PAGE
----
Physiology and pharmacology

Homeostasis means, the same – standing still, homeostasis is attempting to maintain a dynamic equilibrium, however there are multiple internal and external factors that may affect homeostasis of the human body (Cannon, 1932). Physiology allows an understanding of how the body reacts to such a change in variables. Exercise may increase body temperature and the body will react in a multitude of ways to cool itself and return the body to homeostasis. (Gray & Cooke, 2008). Enzymes are proteins that help speed up chemical reactions in cells.

Enzymes require optimum temperatures of 37oC and pH level (dependent on location) in order to function, an increased temperature will initially increase the rate of chemical reactions until such time when the enzymes become denatured, loss of solubility and communal aggregation takes place, similarly with temperatures that drop below the optimum. The active site becomes unrecognisable by its substrate in conditions beyond optimum pH and temperature thus reducing chemical reactions and life processes (Sanchez-Ruiz, 2010).

Homeostasis aims to allow the body to continue its activities of daily living regardless of the external environment or ingested products via maintenance of the internal environment. The internal environment is made up of twelve litres interstitial fluid and three litres plasma, the interstitial fluid provides cells with energy in the form of oxygen, glucose and other nutrients, cycling the waste into the blood to be filtered 1 14023982 out of the body. This highlights the need for homeostasis to maintain blood pressure at an optimum level to facilitate the profusion of blood through the tissues ensuring processes continue within the intracellular fluid (Ankney et al, 2012).

Equilibrium may be found via diffusion, being the movement of particles from an area of high concentration to that of an area with low concentration gradient, homeostasis allows diffusion to continue until such a time the factors have returned to their set limits. Osmosis is a special type of diffusion that allows water molecules to pass through a partially permeable membrane, once equilibrium is achieved in this instance, volume may be different but concentrations would be the same, the movement of molecules across the membrane at this point would be the same (Alharbi et al, 2014).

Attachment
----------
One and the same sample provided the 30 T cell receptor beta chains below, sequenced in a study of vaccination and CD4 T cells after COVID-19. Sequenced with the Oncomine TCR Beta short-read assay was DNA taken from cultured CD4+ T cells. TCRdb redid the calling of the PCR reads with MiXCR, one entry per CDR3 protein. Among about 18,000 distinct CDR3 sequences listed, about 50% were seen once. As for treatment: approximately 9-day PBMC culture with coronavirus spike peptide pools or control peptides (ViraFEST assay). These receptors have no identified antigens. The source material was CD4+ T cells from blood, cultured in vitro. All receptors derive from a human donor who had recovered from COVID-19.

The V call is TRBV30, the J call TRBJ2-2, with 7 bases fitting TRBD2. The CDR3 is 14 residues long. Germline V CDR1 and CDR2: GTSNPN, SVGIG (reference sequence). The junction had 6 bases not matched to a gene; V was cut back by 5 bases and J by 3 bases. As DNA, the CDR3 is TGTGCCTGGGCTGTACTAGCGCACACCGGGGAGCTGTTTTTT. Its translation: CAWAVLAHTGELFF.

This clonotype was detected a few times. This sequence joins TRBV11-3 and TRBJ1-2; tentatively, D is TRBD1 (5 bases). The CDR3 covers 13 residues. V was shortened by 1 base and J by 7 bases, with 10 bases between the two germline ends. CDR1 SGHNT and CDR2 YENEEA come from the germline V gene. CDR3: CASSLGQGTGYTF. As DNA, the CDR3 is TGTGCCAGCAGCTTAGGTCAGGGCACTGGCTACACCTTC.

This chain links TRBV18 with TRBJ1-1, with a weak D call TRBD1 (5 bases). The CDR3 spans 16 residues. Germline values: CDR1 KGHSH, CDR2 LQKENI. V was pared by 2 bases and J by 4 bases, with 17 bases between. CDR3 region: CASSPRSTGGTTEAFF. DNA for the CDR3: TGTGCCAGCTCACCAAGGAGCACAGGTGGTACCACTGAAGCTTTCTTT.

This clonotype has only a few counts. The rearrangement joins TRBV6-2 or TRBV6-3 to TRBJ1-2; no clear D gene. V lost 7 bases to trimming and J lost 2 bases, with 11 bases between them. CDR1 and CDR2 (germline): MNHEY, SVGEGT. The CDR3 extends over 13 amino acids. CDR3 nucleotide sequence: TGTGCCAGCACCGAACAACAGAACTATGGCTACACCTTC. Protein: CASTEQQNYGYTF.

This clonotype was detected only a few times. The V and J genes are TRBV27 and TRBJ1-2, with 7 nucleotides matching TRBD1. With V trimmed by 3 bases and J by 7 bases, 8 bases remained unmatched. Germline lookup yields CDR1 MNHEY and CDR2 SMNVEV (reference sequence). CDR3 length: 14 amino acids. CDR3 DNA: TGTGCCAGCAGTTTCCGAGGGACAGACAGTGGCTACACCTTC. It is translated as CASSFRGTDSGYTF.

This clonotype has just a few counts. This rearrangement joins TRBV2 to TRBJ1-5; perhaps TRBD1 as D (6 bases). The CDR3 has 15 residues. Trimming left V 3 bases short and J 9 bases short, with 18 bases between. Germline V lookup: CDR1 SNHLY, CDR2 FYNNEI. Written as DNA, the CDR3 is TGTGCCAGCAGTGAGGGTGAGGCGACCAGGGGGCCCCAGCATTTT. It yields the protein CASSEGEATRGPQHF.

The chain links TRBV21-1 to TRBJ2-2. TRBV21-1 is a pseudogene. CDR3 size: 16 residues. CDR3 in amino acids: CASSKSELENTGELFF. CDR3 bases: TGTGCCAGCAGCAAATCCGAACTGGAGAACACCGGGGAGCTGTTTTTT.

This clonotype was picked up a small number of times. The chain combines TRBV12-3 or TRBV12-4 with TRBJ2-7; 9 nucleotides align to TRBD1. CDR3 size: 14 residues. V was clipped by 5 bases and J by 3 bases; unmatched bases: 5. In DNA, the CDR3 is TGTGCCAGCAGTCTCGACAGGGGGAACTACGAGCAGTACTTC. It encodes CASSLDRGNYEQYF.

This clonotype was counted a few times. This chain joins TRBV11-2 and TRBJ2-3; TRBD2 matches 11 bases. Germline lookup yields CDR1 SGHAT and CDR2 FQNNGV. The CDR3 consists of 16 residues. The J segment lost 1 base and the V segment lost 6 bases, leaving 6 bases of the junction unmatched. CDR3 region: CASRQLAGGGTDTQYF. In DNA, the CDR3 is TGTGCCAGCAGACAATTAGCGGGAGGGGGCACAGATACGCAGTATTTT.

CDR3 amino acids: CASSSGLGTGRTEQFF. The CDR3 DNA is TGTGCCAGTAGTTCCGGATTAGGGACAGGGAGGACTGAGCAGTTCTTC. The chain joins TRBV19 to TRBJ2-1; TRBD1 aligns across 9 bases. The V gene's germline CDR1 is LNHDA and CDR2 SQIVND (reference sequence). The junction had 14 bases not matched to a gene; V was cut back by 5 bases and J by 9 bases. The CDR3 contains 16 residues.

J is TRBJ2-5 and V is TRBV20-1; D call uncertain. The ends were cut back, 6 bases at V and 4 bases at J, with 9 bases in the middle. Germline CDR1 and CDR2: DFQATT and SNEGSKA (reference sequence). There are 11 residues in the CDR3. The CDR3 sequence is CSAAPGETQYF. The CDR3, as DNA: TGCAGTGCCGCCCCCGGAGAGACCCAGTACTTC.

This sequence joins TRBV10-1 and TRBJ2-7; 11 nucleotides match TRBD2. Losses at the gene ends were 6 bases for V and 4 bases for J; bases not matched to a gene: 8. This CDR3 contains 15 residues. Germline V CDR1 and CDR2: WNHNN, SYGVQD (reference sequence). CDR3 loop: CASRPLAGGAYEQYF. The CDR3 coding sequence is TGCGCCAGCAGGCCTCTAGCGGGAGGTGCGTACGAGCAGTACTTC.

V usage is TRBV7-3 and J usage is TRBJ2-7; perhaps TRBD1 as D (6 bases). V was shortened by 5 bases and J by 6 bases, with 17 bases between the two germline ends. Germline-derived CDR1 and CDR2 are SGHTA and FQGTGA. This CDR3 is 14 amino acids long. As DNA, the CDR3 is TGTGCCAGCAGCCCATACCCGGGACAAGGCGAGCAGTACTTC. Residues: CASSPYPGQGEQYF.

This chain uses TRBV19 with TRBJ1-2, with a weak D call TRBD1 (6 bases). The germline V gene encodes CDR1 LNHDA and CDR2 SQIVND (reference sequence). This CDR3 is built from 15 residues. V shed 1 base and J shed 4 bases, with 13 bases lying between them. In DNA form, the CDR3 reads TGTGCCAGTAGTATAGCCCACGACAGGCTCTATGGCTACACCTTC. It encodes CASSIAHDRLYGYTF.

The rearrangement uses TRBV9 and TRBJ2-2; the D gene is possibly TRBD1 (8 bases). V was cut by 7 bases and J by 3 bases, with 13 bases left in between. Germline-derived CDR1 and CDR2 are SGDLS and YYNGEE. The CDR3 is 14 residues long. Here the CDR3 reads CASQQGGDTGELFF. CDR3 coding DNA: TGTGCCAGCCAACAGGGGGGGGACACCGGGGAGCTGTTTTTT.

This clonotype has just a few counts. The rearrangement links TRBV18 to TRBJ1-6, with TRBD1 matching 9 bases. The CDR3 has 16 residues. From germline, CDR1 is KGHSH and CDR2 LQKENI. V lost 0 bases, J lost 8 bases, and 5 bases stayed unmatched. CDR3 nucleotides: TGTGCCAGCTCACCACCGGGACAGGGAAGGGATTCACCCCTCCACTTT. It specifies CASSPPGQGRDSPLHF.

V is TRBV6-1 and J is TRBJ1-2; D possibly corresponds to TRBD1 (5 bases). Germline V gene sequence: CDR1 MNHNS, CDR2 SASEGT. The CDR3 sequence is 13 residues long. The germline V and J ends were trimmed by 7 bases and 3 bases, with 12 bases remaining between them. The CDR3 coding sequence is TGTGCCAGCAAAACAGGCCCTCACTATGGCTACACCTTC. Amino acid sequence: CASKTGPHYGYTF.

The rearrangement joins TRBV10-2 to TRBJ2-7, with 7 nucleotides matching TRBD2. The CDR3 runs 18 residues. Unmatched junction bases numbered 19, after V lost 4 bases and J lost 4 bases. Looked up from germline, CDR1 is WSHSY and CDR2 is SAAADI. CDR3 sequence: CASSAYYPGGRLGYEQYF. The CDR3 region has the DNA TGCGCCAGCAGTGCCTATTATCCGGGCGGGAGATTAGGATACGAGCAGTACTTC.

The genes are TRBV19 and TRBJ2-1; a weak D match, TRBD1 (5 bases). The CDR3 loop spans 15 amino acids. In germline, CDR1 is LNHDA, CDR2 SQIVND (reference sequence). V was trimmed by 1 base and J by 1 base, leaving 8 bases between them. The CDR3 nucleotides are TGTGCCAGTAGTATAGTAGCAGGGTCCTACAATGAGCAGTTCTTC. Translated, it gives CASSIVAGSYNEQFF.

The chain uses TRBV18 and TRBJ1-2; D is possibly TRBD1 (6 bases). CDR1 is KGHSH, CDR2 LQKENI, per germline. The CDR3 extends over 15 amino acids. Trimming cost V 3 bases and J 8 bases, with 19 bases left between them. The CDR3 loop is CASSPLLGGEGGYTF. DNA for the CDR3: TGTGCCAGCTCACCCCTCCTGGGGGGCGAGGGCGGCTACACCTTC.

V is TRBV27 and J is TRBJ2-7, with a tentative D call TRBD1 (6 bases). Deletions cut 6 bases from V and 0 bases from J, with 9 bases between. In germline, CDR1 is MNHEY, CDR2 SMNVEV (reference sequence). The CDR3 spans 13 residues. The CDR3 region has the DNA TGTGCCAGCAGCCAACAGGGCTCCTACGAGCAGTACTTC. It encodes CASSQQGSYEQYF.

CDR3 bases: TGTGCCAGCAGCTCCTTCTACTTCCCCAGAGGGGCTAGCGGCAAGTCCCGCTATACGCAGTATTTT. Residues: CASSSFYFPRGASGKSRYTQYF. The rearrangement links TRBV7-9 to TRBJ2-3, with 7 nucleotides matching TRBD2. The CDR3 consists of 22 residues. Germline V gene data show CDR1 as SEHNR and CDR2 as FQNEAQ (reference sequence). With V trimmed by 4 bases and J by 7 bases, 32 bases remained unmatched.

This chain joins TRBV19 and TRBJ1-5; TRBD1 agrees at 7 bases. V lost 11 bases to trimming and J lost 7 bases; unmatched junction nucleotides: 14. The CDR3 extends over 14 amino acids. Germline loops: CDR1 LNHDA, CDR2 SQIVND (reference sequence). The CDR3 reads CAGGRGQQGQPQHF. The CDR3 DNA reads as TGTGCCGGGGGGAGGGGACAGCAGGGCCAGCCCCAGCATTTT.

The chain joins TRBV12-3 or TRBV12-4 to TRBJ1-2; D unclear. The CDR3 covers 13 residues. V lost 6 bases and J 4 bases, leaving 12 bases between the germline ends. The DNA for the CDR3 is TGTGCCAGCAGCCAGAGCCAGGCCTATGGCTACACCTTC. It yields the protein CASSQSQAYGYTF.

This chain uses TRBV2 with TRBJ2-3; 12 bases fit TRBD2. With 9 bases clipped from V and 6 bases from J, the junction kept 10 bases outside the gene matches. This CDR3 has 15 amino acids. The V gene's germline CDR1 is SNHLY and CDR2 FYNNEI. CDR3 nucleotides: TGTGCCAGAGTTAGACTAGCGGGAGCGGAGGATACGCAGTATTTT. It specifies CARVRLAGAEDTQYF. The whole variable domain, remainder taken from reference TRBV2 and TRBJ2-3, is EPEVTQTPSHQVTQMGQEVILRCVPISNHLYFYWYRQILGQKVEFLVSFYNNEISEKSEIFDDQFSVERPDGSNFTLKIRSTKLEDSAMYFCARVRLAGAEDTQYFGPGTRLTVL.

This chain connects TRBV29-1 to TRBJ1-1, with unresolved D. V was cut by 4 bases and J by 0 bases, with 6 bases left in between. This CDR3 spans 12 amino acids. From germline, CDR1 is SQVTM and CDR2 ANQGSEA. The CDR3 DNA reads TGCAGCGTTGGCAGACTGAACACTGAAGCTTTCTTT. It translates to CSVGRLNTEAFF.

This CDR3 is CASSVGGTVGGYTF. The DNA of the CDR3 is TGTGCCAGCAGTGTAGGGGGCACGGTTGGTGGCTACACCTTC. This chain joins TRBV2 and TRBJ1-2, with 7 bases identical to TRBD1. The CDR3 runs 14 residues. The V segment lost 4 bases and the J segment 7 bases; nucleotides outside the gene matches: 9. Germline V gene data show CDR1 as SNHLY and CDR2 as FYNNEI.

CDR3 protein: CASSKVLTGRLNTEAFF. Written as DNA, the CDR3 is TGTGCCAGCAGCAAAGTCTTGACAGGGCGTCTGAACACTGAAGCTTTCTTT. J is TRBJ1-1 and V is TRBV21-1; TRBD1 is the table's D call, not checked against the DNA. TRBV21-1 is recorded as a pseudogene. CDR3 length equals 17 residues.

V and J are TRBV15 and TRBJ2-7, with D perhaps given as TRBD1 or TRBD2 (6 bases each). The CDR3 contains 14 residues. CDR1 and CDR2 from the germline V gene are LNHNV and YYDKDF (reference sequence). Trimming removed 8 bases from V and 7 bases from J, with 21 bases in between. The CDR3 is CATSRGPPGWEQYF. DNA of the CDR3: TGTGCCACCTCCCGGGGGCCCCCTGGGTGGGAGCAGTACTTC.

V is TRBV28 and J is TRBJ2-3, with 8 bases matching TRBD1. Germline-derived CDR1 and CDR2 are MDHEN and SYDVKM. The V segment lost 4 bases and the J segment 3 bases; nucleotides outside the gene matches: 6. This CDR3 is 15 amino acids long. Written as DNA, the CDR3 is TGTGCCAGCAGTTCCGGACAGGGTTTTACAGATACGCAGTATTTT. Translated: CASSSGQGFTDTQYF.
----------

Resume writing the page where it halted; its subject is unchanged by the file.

Negative feedback instigates such processes into action, either inhibiting processes or initiating others in order to return to homeostasis. Stimuli produce a change in a factor, such as an increased temperature due to exercise, the change is detected by receptors and the information is sent along afferent pathway to the control centre. Information is then sent to the effector via the efferent pathway in order to return the variable to homeostasis. Without this negative feedback loop, the temperature in this instance would rise like that in a positive feedback mechanism.

Homeostasis reverses changes, hence the term negative feedback (Keesey & Powley, 2008). 2 14023982 (2) The endocrine system assists with functions of the body, through growth, reproduction, metabolism, emotions and balancing of water and electrolytes, also dealing with adaptations to environmental changes as well as stressors. The endocrine glands of which there are many, secrete a number of hormones in order to achieve their goal and maintain homeostasis (Ankney et al, 2012). The endocrine system responds slower however the effect is longer lasting excluding the instance of a ‘fight or flight’ situation.

The stimuli is noted by the receptors, prompting hormone release, which may bring about a necessary change of the parameters of homeostasis to overcome the obstacle, in order to return to a natural homeostasis. These hormones are sent via the circulatory system and connects to the target cell via a receptor and subsequently triggers the cell to respond (Neal, 2001). With regards to a particular variable such as blood glucose, it may in first instance be regulated via the foods ingested, dependant on volume and quality that either lowers or raises the blood glucose levels.